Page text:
At the WWDC 2014 Keynote, Apple introduced a new development language called Swift. Swift is an exciting, modern language and it’s one that shows great promise. Its release has not caused a crisis for iOS and OS X developers, who will continue to use Objective C for at least a little while longer. In my estimation, nearly all the apps you’ll see launch for iOS 8 will continue to be built primarily in Objective C.
Swift is very, very new. Many developers are just now exploring the language and its toolsets. You can expect its implementation to evolve significantly over the next few months as Apple responds to bug reports and enhancement suggestions. While you can build an entire app today in Swift, most developers will choose not to — especially for any app more complicated than a Flappy Birds clone.
Apple’s developer tools continue to support Objective C development. Developers who write and maintain their applications using Objective C libraries and software repositories will keep on doing so. Their sanest plan is gradual adoption. Because Swift components and Objective C ones can co-exist within a single project, we’re much more likely to see a marriage of the two over the next few years than an abrupt transition. Most developers have strict timelines and work schedules. Developers won’t walk away from time-tested routines they’ve invested time and energy in, to plunge fully into a new language when there’s no compelling reason to do so.
Nearly all the questions I’ve received on this topic have been from non-developers. I decided to put up this post to have something to point them to. And as for the questions in the topic, here are the answers:
- No, developers don’t need to learn Swift right away but it’s going to be an important skill to pick up over the next year. You can expect to see more emphasis on Swift in sample code, in technical talks, and so forth, as time goes by.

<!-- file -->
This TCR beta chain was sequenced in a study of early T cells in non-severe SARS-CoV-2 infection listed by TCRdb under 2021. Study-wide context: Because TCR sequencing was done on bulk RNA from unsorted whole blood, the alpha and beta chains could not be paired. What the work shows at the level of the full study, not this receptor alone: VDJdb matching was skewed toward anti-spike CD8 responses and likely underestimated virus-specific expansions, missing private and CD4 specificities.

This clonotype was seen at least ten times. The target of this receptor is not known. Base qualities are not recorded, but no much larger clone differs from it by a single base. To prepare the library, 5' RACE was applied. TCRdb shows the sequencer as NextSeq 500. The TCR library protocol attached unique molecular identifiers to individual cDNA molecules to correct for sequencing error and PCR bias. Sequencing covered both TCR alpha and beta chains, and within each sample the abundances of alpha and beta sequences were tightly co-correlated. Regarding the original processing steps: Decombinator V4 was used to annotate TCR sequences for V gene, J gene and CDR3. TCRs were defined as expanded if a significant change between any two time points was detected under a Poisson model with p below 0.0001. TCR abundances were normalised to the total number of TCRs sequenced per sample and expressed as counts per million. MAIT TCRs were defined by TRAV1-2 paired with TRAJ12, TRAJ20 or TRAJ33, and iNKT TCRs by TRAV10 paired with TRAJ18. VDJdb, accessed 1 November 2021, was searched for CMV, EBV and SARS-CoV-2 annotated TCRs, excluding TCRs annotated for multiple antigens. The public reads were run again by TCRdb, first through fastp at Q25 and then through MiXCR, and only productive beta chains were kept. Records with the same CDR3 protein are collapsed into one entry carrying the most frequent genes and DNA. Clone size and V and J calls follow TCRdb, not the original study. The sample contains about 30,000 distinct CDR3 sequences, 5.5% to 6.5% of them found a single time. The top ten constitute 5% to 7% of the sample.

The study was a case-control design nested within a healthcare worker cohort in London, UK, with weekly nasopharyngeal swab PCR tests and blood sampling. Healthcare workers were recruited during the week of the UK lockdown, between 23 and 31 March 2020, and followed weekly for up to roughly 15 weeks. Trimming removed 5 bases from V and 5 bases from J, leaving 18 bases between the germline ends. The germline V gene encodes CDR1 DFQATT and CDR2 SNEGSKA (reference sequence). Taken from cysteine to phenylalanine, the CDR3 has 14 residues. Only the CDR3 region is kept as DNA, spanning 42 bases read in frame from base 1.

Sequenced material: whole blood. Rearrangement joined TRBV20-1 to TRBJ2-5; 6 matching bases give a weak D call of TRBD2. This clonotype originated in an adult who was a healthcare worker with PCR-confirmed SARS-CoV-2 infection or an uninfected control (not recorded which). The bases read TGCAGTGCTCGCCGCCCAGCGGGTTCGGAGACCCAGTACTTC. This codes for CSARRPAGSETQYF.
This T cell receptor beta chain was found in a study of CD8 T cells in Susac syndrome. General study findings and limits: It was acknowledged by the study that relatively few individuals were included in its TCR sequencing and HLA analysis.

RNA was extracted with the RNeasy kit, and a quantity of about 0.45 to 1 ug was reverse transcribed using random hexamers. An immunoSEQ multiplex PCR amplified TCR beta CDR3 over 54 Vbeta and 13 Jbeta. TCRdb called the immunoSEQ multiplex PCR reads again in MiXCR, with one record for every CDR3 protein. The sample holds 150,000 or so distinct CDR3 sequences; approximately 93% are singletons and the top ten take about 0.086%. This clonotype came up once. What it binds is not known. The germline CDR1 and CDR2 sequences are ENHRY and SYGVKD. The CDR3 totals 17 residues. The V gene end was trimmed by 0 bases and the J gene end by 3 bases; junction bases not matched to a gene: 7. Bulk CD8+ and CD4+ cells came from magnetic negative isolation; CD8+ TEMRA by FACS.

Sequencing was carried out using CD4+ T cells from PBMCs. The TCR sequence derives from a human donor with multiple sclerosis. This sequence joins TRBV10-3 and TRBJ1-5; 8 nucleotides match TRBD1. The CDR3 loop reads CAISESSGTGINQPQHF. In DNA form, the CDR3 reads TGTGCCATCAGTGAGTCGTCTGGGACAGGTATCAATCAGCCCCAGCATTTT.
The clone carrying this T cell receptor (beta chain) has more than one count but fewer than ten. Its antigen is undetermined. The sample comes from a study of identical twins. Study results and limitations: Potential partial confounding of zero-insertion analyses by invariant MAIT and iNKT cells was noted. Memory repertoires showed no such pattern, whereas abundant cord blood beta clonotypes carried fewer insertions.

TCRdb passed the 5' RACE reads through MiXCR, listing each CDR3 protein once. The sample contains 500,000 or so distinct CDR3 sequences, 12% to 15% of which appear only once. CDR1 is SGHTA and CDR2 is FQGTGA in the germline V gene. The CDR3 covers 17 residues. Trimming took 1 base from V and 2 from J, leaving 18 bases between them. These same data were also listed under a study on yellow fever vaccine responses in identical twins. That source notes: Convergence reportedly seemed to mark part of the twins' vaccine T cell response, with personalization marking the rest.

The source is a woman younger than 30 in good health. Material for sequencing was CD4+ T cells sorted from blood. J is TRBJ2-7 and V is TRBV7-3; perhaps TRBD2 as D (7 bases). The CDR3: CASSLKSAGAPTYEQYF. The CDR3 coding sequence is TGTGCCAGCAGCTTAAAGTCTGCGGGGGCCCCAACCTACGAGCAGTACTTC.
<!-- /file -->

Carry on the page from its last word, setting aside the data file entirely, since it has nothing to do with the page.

- Developers are still good with Objective C and will continue to be so, but they should strategize about transition plans for their products. Some products will live out their lives in Objective C, others will require modernization and refactoring to fit into the development environment of the next few years.
- Time scales are going to be an intensely individual decision. If I were starting a new project today with a short term delivery, I’d stick with Objective C. I’m going to keep developing test elements in Swift and pushing boundaries, but I’m not sure when I’ll be ready to make a permanent jump to a more presumably stable Swift-primary development commitment.
As developer Landon Fuller pointed out to me, now is your best chance to influence the language. Even though you can put off learning Swift, people who want a say in defining what the Swift community and its library and platform standards look like will want to get involved with Swift now.
What about you? What are you going to tell the clients, the editors, and the project leaders who come to you for answers on the Swift question?